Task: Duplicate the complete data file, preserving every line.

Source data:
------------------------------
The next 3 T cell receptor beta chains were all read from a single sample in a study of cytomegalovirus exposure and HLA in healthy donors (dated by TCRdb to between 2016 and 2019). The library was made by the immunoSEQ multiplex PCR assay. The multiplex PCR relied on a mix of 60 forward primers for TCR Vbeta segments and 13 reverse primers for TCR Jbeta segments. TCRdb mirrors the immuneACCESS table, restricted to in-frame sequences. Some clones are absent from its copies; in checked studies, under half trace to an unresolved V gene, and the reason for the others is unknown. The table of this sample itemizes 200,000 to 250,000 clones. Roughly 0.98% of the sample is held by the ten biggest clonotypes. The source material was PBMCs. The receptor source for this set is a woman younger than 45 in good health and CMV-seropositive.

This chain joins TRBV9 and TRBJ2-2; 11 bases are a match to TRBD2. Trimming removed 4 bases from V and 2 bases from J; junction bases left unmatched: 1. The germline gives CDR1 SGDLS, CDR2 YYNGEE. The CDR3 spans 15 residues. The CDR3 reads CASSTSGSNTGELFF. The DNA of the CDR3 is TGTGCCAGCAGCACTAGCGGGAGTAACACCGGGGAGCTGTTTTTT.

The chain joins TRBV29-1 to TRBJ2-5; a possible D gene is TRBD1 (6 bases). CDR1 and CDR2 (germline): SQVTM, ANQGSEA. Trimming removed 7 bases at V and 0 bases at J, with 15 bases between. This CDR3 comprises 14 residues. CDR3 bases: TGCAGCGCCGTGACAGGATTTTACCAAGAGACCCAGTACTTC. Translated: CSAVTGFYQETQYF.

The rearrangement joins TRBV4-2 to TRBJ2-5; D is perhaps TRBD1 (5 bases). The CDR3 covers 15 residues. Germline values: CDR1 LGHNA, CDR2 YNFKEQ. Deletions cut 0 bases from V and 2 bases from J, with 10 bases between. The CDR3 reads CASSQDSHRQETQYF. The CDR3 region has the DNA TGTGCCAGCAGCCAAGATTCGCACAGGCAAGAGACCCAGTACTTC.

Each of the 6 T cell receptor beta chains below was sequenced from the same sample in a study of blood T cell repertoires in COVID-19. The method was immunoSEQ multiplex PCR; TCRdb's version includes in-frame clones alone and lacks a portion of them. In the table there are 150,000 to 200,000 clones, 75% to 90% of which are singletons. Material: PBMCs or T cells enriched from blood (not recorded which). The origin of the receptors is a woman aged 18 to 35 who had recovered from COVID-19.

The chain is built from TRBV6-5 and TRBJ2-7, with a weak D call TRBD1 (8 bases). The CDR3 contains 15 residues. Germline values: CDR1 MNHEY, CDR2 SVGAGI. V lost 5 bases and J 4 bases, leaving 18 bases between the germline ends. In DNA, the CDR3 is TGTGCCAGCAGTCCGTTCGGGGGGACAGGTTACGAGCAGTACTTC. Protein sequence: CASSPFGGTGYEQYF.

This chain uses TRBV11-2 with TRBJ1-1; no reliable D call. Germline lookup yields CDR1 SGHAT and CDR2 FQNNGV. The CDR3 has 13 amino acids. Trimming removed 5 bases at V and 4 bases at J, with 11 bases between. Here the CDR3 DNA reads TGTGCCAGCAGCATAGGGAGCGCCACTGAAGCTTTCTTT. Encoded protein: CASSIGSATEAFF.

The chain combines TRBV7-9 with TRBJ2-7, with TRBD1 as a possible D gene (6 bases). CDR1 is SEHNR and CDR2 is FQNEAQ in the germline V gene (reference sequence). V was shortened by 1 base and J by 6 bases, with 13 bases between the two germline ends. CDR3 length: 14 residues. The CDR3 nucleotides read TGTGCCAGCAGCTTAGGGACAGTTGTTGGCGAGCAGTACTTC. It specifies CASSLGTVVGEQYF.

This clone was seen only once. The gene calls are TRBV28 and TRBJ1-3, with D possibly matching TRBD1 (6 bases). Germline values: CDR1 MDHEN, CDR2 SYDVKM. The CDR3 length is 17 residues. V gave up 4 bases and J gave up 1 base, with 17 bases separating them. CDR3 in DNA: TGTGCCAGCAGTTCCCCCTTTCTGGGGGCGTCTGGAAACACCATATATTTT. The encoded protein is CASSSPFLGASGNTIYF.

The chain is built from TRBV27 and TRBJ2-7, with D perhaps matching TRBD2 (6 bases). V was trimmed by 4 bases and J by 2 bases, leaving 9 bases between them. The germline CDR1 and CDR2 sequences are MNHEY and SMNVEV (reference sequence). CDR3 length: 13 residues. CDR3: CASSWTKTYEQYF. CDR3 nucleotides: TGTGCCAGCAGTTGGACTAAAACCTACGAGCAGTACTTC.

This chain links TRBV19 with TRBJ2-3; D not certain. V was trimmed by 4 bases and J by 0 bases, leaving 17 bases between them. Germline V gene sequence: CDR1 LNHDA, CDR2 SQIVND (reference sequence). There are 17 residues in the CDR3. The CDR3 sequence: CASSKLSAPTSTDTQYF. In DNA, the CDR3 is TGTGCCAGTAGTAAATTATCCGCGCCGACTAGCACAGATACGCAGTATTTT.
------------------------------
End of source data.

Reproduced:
The next 3 T cell receptor beta chains were all read from a single sample in a study of cytomegalovirus exposure and HLA in healthy donors (dated by TCRdb to between 2016 and 2019). The library was made by the immunoSEQ multiplex PCR assay. The multiplex PCR relied on a mix of 60 forward primers for TCR Vbeta segments and 13 reverse primers for TCR Jbeta segments. TCRdb mirrors the immuneACCESS table, restricted to in-frame sequences. Some clones are absent from its copies; in checked studies, under half trace to an unresolved V gene, and the reason for the others is unknown. The table of this sample itemizes 200,000 to 250,000 clones. Roughly 0.98% of the sample is held by the ten biggest clonotypes. The source material was PBMCs. The receptor source for this set is a woman younger than 45 in good health and CMV-seropositive.

This chain joins TRBV9 and TRBJ2-2; 11 bases are a match to TRBD2. Trimming removed 4 bases from V and 2 bases from J; junction bases left unmatched: 1. The germline gives CDR1 SGDLS, CDR2 YYNGEE. The CDR3 spans 15 residues. The CDR3 reads CASSTSGSNTGELFF. The DNA of the CDR3 is TGTGCCAGCAGCACTAGCGGGAGTAACACCGGGGAGCTGTTTTTT.

The chain joins TRBV29-1 to TRBJ2-5; a possible D gene is TRBD1 (6 bases). CDR1 and CDR2 (germline): SQVTM, ANQGSEA. Trimming removed 7 bases at V and 0 bases at J, with 15 bases between. This CDR3 comprises 14 residues. CDR3 bases: TGCAGCGCCGTGACAGGATTTTACCAAGAGACCCAGTACTTC. Translated: CSAVTGFYQETQYF.

The rearrangement joins TRBV4-2 to TRBJ2-5; D is perhaps TRBD1 (5 bases). The CDR3 covers 15 residues. Germline values: CDR1 LGHNA, CDR2 YNFKEQ. Deletions cut 0 bases from V and 2 bases from J, with 10 bases between. The CDR3 reads CASSQDSHRQETQYF. The CDR3 region has the DNA TGTGCCAGCAGCCAAGATTCGCACAGGCAAGAGACCCAGTACTTC.

Each of the 6 T cell receptor beta chains below was sequenced from the same sample in a study of blood T cell repertoires in COVID-19. The method was immunoSEQ multiplex PCR; TCRdb's version includes in-frame clones alone and lacks a portion of them. In the table there are 150,000 to 200,000 clones, 75% to 90% of which are singletons. Material: PBMCs or T cells enriched from blood (not recorded which). The origin of the receptors is a woman aged 18 to 35 who had recovered from COVID-19.

The chain is built from TRBV6-5 and TRBJ2-7, with a weak D call TRBD1 (8 bases). The CDR3 contains 15 residues. Germline values: CDR1 MNHEY, CDR2 SVGAGI. V lost 5 bases and J 4 bases, leaving 18 bases between the germline ends. In DNA, the CDR3 is TGTGCCAGCAGTCCGTTCGGGGGGACAGGTTACGAGCAGTACTTC. Protein sequence: CASSPFGGTGYEQYF.

This chain uses TRBV11-2 with TRBJ1-1; no reliable D call. Germline lookup yields CDR1 SGHAT and CDR2 FQNNGV. The CDR3 has 13 amino acids. Trimming removed 5 bases at V and 4 bases at J, with 11 bases between. Here the CDR3 DNA reads TGTGCCAGCAGCATAGGGAGCGCCACTGAAGCTTTCTTT. Encoded protein: CASSIGSATEAFF.

The chain combines TRBV7-9 with TRBJ2-7, with TRBD1 as a possible D gene (6 bases). CDR1 is SEHNR and CDR2 is FQNEAQ in the germline V gene (reference sequence). V was shortened by 1 base and J by 6 bases, with 13 bases between the two germline ends. CDR3 length: 14 residues. The CDR3 nucleotides read TGTGCCAGCAGCTTAGGGACAGTTGTTGGCGAGCAGTACTTC. It specifies CASSLGTVVGEQYF.

This clone was seen only once. The gene calls are TRBV28 and TRBJ1-3, with D possibly matching TRBD1 (6 bases). Germline values: CDR1 MDHEN, CDR2 SYDVKM. The CDR3 length is 17 residues. V gave up 4 bases and J gave up 1 base, with 17 bases separating them. CDR3 in DNA: TGTGCCAGCAGTTCCCCCTTTCTGGGGGCGTCTGGAAACACCATATATTTT. The encoded protein is CASSSPFLGASGNTIYF.

The chain is built from TRBV27 and TRBJ2-7, with D perhaps matching TRBD2 (6 bases). V was trimmed by 4 bases and J by 2 bases, leaving 9 bases between them. The germline CDR1 and CDR2 sequences are MNHEY and SMNVEV (reference sequence). CDR3 length: 13 residues. CDR3: CASSWTKTYEQYF. CDR3 nucleotides: TGTGCCAGCAGTTGGACTAAAACCTACGAGCAGTACTTC.

This chain links TRBV19 with TRBJ2-3; D not certain. V was trimmed by 4 bases and J by 0 bases, leaving 17 bases between them. Germline V gene sequence: CDR1 LNHDA, CDR2 SQIVND (reference sequence). There are 17 residues in the CDR3. The CDR3 sequence: CASSKLSAPTSTDTQYF. In DNA, the CDR3 is TGTGCCAGTAGTAAATTATCCGCGCCGACTAGCACAGATACGCAGTATTTT.